2. Address The Stress– Find a way to reduce the factors that are leading to emotional or mental stress.
  3. Counselling– If stress is caused by past emotional trauma, counselling can be helpful.
  4. Hydrate Carefully– You may be mildly dehydrated. It may be helpful to add a pinch of salt to water before drinking it to help replenish the body.
  5. Moderate Your Exercise – This sounds counter-intuitive, but those with adrenal struggles should stick to milder forms of exercise like walking or swimming. High-intensity exercise during the first month or two of recovery should be avoided. If you’ve ever had trouble losing weight, even when exercising regularly, this might be a problem for you. Try resting for a month or two to see if it helps.

What Supplements Can Help?

It goes without saying that you should first talk to your doctor or healthcare professional before taking any supplements, especially if you have a health condition or are pregnant but these supplement have been found to have benefits for those suffering with adrenal fatigue.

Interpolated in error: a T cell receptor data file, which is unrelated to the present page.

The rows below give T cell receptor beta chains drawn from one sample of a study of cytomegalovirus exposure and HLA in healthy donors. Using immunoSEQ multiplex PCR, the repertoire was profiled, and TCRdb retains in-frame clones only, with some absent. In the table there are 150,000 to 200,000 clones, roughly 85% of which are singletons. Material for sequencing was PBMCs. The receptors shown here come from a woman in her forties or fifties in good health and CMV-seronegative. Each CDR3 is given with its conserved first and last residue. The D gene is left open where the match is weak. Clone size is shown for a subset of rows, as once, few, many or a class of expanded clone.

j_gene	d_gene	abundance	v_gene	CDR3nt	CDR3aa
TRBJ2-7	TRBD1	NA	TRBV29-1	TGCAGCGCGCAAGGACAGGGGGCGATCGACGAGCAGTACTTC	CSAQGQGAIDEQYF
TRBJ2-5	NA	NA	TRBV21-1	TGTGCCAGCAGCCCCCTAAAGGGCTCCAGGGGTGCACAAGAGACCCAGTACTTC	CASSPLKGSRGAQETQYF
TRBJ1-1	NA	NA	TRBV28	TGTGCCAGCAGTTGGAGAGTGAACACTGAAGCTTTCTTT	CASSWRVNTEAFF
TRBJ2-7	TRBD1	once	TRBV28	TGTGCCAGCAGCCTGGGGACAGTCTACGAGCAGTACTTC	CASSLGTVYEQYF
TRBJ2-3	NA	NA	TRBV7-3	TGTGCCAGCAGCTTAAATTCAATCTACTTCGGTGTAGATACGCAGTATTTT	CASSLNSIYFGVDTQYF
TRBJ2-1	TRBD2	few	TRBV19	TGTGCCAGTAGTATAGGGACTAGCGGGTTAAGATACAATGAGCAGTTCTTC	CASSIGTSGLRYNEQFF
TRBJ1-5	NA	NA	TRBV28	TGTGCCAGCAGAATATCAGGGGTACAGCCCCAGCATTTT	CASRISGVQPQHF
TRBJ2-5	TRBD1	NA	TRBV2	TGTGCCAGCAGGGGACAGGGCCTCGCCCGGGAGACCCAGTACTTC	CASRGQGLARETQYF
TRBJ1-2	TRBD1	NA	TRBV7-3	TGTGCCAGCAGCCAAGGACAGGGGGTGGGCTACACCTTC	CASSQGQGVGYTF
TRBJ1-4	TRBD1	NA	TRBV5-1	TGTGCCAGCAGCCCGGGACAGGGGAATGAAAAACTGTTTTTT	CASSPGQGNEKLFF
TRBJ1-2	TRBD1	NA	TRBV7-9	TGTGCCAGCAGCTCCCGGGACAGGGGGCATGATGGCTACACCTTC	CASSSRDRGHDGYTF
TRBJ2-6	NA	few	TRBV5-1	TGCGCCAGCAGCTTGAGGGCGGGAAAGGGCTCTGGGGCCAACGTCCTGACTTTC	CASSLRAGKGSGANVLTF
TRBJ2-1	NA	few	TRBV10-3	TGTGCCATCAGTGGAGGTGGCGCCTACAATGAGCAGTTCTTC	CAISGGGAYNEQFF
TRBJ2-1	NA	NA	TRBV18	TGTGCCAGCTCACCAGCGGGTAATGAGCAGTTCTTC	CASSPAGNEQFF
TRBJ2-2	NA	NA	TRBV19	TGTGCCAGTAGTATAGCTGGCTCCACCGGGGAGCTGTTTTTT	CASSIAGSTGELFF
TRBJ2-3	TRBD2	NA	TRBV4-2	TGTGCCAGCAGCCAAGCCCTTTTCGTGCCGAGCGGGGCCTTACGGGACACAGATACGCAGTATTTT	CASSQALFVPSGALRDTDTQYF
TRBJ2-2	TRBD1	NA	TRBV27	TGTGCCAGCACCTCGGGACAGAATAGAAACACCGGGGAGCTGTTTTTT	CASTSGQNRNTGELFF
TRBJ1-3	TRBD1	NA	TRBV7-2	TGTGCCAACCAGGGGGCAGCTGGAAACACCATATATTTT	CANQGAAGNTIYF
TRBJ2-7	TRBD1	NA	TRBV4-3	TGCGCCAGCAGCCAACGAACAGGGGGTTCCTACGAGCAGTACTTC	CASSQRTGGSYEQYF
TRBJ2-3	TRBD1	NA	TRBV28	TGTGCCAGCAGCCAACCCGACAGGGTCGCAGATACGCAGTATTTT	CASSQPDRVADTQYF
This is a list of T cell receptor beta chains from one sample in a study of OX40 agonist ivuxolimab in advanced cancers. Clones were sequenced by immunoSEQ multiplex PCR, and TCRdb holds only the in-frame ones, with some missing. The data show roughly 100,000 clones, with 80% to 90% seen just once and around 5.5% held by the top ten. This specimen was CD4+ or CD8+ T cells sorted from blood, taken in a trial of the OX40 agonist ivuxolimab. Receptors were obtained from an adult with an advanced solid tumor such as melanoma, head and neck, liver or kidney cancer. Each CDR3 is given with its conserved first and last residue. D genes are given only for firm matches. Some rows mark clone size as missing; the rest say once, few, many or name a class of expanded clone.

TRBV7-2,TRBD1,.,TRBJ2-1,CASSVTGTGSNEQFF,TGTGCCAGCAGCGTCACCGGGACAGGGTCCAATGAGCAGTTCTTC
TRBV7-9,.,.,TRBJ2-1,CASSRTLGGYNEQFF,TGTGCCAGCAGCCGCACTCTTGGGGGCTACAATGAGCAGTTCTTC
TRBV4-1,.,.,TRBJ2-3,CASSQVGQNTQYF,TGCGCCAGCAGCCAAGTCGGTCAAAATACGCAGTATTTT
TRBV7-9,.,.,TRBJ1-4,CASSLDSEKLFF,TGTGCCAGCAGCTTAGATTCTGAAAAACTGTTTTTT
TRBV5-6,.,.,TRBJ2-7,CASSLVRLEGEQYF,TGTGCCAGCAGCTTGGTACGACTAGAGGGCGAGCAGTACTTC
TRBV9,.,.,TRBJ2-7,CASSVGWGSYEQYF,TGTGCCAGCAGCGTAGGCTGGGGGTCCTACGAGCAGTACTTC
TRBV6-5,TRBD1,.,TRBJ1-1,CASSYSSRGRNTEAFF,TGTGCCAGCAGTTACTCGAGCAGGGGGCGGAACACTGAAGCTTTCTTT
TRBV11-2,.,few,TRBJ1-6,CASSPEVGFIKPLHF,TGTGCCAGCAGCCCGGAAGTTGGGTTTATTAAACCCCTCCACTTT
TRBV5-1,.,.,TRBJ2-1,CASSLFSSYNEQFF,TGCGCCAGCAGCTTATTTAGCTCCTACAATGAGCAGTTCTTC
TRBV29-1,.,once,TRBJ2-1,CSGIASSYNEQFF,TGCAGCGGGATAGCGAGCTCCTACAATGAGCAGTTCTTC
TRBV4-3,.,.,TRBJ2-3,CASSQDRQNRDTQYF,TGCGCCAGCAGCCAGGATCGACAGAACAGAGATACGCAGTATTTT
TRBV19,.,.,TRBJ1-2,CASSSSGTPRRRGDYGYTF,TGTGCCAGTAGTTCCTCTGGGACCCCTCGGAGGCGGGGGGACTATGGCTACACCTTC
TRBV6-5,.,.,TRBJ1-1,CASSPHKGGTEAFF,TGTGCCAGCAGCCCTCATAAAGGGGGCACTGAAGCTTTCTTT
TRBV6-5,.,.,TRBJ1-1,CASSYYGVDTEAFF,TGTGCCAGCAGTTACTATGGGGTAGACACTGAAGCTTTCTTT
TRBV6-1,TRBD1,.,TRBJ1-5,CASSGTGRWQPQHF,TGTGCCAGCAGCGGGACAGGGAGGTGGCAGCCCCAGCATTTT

Vitamin C– As previously mentioned, Vitamin C is important to aid the function of the adrenals. Take up to 5,000 mg of natural vitamin c each day during recovery.

B- Vitamins – B-vitamins especially B5, B6, B12 and folate.

Vitamin D– Also important for adrenal health.

Zinc– The adrenals depend on adequate levels of zinc in the body and many of us are deficient. Try and find foods that contain zinc such as oysters or look for a natural zinc supplement.

Ashwagandha– I know! It’s a herb known to help balance the adrenals but it isn’t recommended during pregnancy or nursing, so check with a doctor first.

Magnesium– Experts estimate that 95% or more of us are magnesium deficient. The body needs extra magnesium at times of stress and especially during adrenal fatigue.


Probiotics– Because of the gut and digestive connection, sufferers also benefit from taking a natural soil-based probiotic.

If you think you might be suffering from a fatigued adrenal system, give these suggestions a try. As I’ve said they’re good daily health practices and, so long as you’re not pregnant or nursing and have checked with your doctor, they can certainly do no harm and may be just the help you need to get back on track.


2018-05-30T16:22:50+00:00 May 30th, 2018|Competitions|